I would like to get feedback on the best ways to brand ourselves in the recruiting industry, especially as an independent recruiter in the world of social media.

 

The question is, do we use a different strategy to brand ourselves to jobseekers than we do to clients?

Do we want jobseekers to relate to us by our personal name or by our company name?

I see job postings by companies, yet I see social media profiles by personal names.

 

How do we decide, and if there are reasons to brand for both, do we do it seperately or find a way to bridge the 2 together?

 

 

Brian Jaeger

 

 

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My take is to brand both. But as an independent focus will be on who you are. Your clients know you more by name than by your company name. Jerry Albright and i have almost the same company name but as independents we are known more by our names than our company name. That's how we sign our correspondence and our referrals.
Sandra McCartt -Professional Search, Inc. Int'l
Brian, I know you have made a lot of placements because we made a lot of them together. Let me ask you this, how many of those candidates called you looking for a job?

You bring up a lot of real good questions. We should talk about this.
I'd say be one brand offering different things to different people but synonymous with the same qualities, whether it's a client or candidate you're dealing with. Where you can be different is maybe in what you call yourselves and how you brand the organis(z)ation in an effective and memorable way.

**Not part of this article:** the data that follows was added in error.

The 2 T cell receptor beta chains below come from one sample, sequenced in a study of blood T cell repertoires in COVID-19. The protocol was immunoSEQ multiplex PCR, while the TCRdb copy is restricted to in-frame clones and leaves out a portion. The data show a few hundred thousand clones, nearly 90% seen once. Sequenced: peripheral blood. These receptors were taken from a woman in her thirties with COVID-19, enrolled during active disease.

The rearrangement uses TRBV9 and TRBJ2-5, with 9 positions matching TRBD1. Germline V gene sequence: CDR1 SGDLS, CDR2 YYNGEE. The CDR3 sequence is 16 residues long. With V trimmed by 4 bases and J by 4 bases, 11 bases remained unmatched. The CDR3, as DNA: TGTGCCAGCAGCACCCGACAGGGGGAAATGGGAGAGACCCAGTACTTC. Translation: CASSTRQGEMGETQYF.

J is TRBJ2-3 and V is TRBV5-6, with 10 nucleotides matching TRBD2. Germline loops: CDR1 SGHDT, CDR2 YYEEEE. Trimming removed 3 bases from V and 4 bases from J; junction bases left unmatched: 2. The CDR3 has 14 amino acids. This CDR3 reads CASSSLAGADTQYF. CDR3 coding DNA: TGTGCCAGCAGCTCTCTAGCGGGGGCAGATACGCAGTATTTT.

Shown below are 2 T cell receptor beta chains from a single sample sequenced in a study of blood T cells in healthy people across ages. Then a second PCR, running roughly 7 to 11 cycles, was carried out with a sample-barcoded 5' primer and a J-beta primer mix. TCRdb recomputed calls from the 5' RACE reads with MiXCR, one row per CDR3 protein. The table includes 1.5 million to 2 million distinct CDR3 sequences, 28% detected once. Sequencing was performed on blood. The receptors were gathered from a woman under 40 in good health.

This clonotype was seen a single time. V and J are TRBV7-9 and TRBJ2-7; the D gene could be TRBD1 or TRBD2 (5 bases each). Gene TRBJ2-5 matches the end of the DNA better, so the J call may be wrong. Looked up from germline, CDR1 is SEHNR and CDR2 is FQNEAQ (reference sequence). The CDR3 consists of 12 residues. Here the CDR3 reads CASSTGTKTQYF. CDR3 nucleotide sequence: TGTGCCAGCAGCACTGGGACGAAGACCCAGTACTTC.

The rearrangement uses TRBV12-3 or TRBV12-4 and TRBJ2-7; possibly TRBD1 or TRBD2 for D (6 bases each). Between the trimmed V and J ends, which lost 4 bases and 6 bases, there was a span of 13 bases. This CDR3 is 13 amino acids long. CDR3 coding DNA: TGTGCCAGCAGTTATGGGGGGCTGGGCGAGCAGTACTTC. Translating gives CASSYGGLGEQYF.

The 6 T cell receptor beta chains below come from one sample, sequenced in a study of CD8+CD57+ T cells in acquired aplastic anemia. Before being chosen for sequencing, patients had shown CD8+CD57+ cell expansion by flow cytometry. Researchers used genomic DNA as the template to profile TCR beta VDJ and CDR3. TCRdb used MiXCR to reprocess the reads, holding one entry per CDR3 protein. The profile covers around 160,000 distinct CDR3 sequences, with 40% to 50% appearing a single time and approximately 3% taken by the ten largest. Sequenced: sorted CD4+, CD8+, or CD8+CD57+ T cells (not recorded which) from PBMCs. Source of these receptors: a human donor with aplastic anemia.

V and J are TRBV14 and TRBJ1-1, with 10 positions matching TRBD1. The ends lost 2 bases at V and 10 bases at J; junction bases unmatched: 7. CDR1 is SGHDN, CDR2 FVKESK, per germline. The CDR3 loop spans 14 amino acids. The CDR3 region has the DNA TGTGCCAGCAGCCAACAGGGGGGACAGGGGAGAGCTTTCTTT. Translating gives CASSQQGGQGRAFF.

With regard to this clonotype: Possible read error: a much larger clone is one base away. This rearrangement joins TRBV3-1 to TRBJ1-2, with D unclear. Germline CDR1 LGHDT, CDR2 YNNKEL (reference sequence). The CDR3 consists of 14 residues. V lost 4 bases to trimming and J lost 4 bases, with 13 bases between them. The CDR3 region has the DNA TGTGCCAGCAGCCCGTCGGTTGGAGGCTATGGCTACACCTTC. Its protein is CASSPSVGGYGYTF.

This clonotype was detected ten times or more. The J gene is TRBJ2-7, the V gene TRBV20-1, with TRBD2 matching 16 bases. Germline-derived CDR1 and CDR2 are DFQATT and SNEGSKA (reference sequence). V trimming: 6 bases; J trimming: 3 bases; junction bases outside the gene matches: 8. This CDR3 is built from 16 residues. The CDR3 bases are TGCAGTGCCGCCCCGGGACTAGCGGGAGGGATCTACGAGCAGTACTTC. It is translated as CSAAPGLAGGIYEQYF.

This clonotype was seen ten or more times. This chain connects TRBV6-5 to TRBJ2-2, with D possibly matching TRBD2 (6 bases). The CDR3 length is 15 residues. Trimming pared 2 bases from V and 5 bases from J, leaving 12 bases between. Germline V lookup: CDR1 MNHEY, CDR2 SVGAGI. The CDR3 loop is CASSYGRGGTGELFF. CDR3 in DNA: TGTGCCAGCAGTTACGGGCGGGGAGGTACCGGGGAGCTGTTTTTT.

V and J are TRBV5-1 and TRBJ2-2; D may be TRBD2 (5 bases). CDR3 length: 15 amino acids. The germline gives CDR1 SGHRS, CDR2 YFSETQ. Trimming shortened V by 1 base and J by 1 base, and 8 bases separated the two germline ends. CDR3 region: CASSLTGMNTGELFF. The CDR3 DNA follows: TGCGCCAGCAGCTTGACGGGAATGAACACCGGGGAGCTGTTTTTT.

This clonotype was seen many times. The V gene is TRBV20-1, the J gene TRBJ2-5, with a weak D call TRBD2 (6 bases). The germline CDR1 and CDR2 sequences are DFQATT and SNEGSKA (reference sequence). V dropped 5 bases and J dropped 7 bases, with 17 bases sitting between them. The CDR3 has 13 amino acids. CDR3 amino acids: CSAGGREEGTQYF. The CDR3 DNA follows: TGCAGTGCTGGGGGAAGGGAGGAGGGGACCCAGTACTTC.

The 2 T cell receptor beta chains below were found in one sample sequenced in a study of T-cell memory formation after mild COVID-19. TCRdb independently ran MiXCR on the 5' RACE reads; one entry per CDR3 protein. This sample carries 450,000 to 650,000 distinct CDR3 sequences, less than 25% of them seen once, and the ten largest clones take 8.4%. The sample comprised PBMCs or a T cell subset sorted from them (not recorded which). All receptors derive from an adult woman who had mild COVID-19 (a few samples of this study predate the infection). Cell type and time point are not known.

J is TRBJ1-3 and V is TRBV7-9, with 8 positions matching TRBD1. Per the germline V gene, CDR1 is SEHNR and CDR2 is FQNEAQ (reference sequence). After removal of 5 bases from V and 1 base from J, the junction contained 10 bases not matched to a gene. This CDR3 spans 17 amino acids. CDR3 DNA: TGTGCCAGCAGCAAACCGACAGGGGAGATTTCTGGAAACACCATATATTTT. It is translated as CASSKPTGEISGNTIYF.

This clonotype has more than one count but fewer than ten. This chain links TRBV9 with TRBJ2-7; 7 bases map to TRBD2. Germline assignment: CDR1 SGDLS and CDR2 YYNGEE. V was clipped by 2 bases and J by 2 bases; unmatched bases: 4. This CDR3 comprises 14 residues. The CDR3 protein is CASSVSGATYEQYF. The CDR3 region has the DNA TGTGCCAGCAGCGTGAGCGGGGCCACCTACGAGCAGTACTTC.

The reason we have been labelled headhunters is because we went after the candidates. Although that is still a "must do" in this new age of recruiting, there is an incredible amount of emphasis placed on the internet, through job postings and job sites, social media sites etc. These sites are very time consuming, and they are being promoted every minute of every day. When you see major corporations being successful in recruiting using digital media, we as third party recruiters need to have as much bandwidth as our clients or we miss out on the candidates using the internet to look for opportunities.
More and more gen X'ers are using the internet for job searching, but the gen Y's are up and coming fast and that they are the future. If anything, we need to be ahead of our clients, not keep up with them.

Where there used to be a few basic methods of recruiting, which was fairly easy to maintain and handle, now has now become a vast array of methods which can be somewhat daunting.